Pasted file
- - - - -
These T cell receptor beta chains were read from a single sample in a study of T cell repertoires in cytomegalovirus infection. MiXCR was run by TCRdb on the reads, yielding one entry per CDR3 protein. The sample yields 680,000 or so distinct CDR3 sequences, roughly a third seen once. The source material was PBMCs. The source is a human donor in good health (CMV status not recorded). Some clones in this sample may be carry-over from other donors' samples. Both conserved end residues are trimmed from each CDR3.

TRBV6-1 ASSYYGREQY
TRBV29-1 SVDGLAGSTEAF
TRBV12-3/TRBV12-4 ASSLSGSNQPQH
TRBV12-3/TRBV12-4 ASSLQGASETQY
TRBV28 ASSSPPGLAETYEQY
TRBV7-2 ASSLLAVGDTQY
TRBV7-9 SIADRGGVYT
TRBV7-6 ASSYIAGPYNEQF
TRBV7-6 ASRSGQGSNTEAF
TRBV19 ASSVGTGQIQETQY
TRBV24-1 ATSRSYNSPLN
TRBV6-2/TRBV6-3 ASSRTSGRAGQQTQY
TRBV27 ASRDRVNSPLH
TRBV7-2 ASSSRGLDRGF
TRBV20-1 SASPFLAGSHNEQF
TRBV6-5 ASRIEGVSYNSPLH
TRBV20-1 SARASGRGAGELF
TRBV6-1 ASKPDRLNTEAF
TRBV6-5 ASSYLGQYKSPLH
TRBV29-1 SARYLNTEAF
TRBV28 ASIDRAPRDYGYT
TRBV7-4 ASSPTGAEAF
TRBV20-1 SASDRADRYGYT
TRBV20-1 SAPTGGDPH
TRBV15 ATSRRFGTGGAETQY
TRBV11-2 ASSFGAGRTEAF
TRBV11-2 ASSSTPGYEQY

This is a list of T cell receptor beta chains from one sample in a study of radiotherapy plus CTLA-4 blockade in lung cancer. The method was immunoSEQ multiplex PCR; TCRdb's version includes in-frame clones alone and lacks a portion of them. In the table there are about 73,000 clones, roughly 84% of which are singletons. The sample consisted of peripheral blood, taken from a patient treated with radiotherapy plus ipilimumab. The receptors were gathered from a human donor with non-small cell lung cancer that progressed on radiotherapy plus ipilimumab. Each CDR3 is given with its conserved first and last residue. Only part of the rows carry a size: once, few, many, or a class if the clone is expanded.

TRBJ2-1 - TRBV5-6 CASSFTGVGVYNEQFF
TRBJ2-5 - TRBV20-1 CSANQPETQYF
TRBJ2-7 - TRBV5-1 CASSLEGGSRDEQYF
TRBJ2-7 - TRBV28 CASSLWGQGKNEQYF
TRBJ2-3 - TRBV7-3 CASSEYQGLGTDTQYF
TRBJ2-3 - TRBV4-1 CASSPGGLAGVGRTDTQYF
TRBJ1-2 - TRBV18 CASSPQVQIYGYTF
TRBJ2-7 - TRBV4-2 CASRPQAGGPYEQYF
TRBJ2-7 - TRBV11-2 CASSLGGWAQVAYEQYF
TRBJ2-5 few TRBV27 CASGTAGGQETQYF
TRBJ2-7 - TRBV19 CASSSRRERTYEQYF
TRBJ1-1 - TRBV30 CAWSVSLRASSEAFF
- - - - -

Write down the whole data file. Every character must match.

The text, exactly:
These T cell receptor beta chains were read from a single sample in a study of T cell repertoires in cytomegalovirus infection. MiXCR was run by TCRdb on the reads, yielding one entry per CDR3 protein. The sample yields 680,000 or so distinct CDR3 sequences, roughly a third seen once. The source material was PBMCs. The source is a human donor in good health (CMV status not recorded). Some clones in this sample may be carry-over from other donors' samples. Both conserved end residues are trimmed from each CDR3.

TRBV6-1 ASSYYGREQY
TRBV29-1 SVDGLAGSTEAF
TRBV12-3/TRBV12-4 ASSLSGSNQPQH
TRBV12-3/TRBV12-4 ASSLQGASETQY
TRBV28 ASSSPPGLAETYEQY
TRBV7-2 ASSLLAVGDTQY
TRBV7-9 SIADRGGVYT
TRBV7-6 ASSYIAGPYNEQF
TRBV7-6 ASRSGQGSNTEAF
TRBV19 ASSVGTGQIQETQY
TRBV24-1 ATSRSYNSPLN
TRBV6-2/TRBV6-3 ASSRTSGRAGQQTQY
TRBV27 ASRDRVNSPLH
TRBV7-2 ASSSRGLDRGF
TRBV20-1 SASPFLAGSHNEQF
TRBV6-5 ASRIEGVSYNSPLH
TRBV20-1 SARASGRGAGELF
TRBV6-1 ASKPDRLNTEAF
TRBV6-5 ASSYLGQYKSPLH
TRBV29-1 SARYLNTEAF
TRBV28 ASIDRAPRDYGYT
TRBV7-4 ASSPTGAEAF
TRBV20-1 SASDRADRYGYT
TRBV20-1 SAPTGGDPH
TRBV15 ATSRRFGTGGAETQY
TRBV11-2 ASSFGAGRTEAF
TRBV11-2 ASSSTPGYEQY

This is a list of T cell receptor beta chains from one sample in a study of radiotherapy plus CTLA-4 blockade in lung cancer. The method was immunoSEQ multiplex PCR; TCRdb's version includes in-frame clones alone and lacks a portion of them. In the table there are about 73,000 clones, roughly 84% of which are singletons. The sample consisted of peripheral blood, taken from a patient treated with radiotherapy plus ipilimumab. The receptors were gathered from a human donor with non-small cell lung cancer that progressed on radiotherapy plus ipilimumab. Each CDR3 is given with its conserved first and last residue. Only part of the rows carry a size: once, few, many, or a class if the clone is expanded.

TRBJ2-1 - TRBV5-6 CASSFTGVGVYNEQFF
TRBJ2-5 - TRBV20-1 CSANQPETQYF
TRBJ2-7 - TRBV5-1 CASSLEGGSRDEQYF
TRBJ2-7 - TRBV28 CASSLWGQGKNEQYF
TRBJ2-3 - TRBV7-3 CASSEYQGLGTDTQYF
TRBJ2-3 - TRBV4-1 CASSPGGLAGVGRTDTQYF
TRBJ1-2 - TRBV18 CASSPQVQIYGYTF
TRBJ2-7 - TRBV4-2 CASRPQAGGPYEQYF
TRBJ2-7 - TRBV11-2 CASSLGGWAQVAYEQYF
TRBJ2-5 few TRBV27 CASGTAGGQETQYF
TRBJ2-7 - TRBV19 CASSSRRERTYEQYF
TRBJ1-1 - TRBV30 CAWSVSLRASSEAFF